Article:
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The Bloody Hand by Blaise Cendrars

Relatively unknown to the English-speaking world, Blaise Cendrars (1887–1961) was an acclaimed Swiss-born writer and poet of the twentieth century.  His writing is recognized for its originality and modernity and even now, more than fifty years after his death, Cendrars remains a major figure of French literature

Battlefield Site in the Heart of the Somme Countryside

Belvedere of Frise - Credit - Simon Leroy - Cd80
When the First World War broke out, Cendrars enlisted with the French Foreign Legion and served in the Somme from mid-December 1914 to February 1915. The area he served in can still be visited today; the Mountain of Frise, maintained by the Conservatoire des Espaces Naturels de Picardie, is a preserved habitat, overlooking the River Somme and its surrounding ponds and marshlands. The whole area is just perfect for walks, picnics and bird-watching, and remains of the First World War including French and German trenches can still be found, partly hidden by bushes and long grasses. The Somme Departmental Council recently installed interpretation panels upon these heights, with one especially dedicated to Blaise Cendrars and his experiences at Frise, La Grenouillère and Bois de la Vache.


La Main Coupée

The Bloody Hand
In 1946, Cendrars published La Main Coupée, the second volume in a quartet of ‘memoirs that are memoirs without being memoirs’. It focuses on his experiences in the First World War, from enlisting amid shambolic scenes in Paris to fighting the Boche in the muddy trenches of the Western Front. Cendrars treats his subject with lucidity and detachment, never calling on the reader to pity his comrades-in-arms but rather to look at the war through the eyes of the simple Poilu, to join him in his contempt for the officers and ‘those running the war’.

The book follows him into the marshes of the Somme, just below the Mountain of Frise, where in addition to the hunting and fishing, his squad of oddballs carries out patrols and even the occasional raid.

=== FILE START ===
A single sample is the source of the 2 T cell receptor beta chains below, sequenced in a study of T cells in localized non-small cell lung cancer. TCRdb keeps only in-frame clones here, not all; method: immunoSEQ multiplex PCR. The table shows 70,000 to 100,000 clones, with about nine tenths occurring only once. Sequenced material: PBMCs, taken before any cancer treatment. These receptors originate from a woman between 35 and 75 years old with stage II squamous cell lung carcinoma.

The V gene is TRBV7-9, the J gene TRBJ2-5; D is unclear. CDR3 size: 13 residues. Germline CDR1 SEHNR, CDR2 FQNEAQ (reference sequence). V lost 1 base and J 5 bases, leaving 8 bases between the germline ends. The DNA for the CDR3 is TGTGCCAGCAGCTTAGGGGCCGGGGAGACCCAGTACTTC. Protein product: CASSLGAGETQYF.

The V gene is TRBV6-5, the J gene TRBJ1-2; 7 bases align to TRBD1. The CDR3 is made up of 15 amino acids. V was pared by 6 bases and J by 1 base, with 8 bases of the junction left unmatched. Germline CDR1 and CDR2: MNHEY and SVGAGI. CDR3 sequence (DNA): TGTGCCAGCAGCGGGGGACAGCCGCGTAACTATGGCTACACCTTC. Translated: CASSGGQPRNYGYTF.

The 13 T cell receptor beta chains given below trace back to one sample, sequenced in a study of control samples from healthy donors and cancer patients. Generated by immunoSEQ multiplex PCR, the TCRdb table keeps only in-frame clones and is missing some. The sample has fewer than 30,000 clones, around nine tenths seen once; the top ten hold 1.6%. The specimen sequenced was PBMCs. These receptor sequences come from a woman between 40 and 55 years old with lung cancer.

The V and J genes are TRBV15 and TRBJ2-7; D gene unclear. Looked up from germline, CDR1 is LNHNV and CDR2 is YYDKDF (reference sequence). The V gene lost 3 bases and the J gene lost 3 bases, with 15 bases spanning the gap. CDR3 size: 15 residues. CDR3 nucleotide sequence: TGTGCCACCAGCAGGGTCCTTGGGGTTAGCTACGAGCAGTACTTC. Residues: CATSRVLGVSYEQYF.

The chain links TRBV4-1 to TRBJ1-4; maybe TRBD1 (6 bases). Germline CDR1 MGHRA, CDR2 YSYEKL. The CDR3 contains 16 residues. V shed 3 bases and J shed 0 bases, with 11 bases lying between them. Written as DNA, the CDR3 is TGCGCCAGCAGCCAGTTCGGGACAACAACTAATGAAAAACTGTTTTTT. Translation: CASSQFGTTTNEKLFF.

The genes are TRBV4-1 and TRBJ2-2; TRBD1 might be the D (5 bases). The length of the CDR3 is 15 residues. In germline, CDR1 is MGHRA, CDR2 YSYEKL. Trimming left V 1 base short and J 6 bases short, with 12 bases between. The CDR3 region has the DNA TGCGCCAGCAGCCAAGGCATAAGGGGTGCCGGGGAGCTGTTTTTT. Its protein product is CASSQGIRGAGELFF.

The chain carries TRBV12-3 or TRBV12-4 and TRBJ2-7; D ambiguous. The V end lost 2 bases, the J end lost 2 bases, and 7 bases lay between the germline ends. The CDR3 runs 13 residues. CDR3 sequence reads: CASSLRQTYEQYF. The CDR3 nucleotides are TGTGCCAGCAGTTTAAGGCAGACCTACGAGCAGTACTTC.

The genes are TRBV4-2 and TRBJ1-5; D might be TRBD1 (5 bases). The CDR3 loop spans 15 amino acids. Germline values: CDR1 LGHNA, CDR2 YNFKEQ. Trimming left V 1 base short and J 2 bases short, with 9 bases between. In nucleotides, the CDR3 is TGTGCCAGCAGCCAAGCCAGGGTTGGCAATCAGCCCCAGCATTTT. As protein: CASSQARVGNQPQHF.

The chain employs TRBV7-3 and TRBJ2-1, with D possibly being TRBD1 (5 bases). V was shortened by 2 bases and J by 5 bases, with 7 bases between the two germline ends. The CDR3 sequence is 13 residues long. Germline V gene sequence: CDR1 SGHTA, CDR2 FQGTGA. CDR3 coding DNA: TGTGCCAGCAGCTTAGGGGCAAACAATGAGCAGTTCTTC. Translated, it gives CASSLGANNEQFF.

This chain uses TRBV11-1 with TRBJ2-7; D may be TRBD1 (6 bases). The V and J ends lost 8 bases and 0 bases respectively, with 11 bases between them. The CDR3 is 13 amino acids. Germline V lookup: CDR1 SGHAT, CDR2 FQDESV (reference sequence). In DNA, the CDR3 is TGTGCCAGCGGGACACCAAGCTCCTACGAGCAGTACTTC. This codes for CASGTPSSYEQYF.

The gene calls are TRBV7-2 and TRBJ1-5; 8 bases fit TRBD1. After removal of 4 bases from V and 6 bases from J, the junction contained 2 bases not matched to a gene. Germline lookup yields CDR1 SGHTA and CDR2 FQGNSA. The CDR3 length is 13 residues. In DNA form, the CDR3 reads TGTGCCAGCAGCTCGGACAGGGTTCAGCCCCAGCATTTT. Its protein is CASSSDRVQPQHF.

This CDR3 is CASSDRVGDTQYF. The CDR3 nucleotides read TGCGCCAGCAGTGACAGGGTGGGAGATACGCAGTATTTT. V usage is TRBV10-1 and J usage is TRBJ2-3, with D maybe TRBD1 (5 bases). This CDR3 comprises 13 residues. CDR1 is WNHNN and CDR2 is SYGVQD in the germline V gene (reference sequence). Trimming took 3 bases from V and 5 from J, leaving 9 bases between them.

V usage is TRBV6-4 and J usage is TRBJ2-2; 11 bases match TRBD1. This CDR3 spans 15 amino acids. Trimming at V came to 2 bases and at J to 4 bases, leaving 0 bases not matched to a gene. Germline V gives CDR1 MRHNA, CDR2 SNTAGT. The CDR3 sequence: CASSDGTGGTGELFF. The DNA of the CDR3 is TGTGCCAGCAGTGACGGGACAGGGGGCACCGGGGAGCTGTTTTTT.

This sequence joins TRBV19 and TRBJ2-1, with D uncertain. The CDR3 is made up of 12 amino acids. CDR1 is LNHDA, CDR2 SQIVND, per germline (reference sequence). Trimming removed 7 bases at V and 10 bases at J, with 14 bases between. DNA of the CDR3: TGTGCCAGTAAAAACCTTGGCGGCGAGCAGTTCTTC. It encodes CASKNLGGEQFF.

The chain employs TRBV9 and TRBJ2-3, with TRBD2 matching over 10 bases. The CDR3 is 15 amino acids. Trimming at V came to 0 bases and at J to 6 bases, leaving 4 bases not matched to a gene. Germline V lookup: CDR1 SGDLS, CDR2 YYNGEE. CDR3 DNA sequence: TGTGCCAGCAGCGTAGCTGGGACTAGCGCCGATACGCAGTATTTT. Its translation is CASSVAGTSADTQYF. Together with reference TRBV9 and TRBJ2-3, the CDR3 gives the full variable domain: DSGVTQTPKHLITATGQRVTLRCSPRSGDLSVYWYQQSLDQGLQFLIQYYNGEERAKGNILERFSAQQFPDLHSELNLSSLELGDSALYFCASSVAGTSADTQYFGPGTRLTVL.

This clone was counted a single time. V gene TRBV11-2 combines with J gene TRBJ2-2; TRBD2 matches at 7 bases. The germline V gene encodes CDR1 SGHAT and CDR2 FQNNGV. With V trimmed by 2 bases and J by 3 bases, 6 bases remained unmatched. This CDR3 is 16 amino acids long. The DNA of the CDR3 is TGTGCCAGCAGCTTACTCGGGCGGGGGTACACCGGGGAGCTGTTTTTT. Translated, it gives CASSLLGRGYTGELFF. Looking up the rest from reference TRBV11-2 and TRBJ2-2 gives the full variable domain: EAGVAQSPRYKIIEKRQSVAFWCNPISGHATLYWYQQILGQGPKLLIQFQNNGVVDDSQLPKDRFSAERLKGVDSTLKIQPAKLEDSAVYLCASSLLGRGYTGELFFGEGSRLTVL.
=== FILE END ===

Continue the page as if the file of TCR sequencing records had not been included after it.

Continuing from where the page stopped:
La Main Coupée was first translated into English in 1973 under the name Lice. Today English speaking readers can learn about his war-time adventures through a new edition, The Bloody Hand, translated by Graham MacLachlan and published by the Editions Vagamundo. Acclaimed historian Nicolas Beaupré, from the Historial's Research Centre has provided the introduction and the Historial, Museum of the Great War has supplied fifty drawings by French Poilus depicting life in the trenches.

Selected Passage

Dawn unstitched the sky from the horizon and the low clouds lay like poorly-basted clothes on some tailor’s table, a jumble of cloth, wool, lining, wadding and horsehair padding. I contemplated with dismay that livid sunrise and its cast-offs in the mud. Nothing was solid in the oozing, wretched, ravaged, ragged landscape of which I too was a part, standing there like a beggar at the threshold of the world, soaked, slimy and coated with crap from head to foot, cynically happy to be there and to see it all with my own eyes...
I hasten to add that war is not a pretty sight and what you see when you take an active part in it, when you are just a simple man lost in the ranks, a service number among millions, is altogether stupid and seems to obey no overall plan but chance. To the expression ‘march or die’could be added the axiom ‘go wherever I push you’! And that was exactly how it was: we went, we pushed, we fell, we died, we got up, we marched and we started all over again.

Please click here for more information about The Bloody Man by Blaise Cendrars.

To learn more about writers in war:
The Temporary Exhibition at the Historial, Museum of the Great War this year is dedicated to Writers in War
Writers in War looks at the famous authors of the First World War and how they revealed their war-time experiences through modern literature, true stories and poetry. It also studies contemporary work on the subject.
From 9 June to the end of November 2016
Free admission

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The Bloody Hand by Blaise Cendrars
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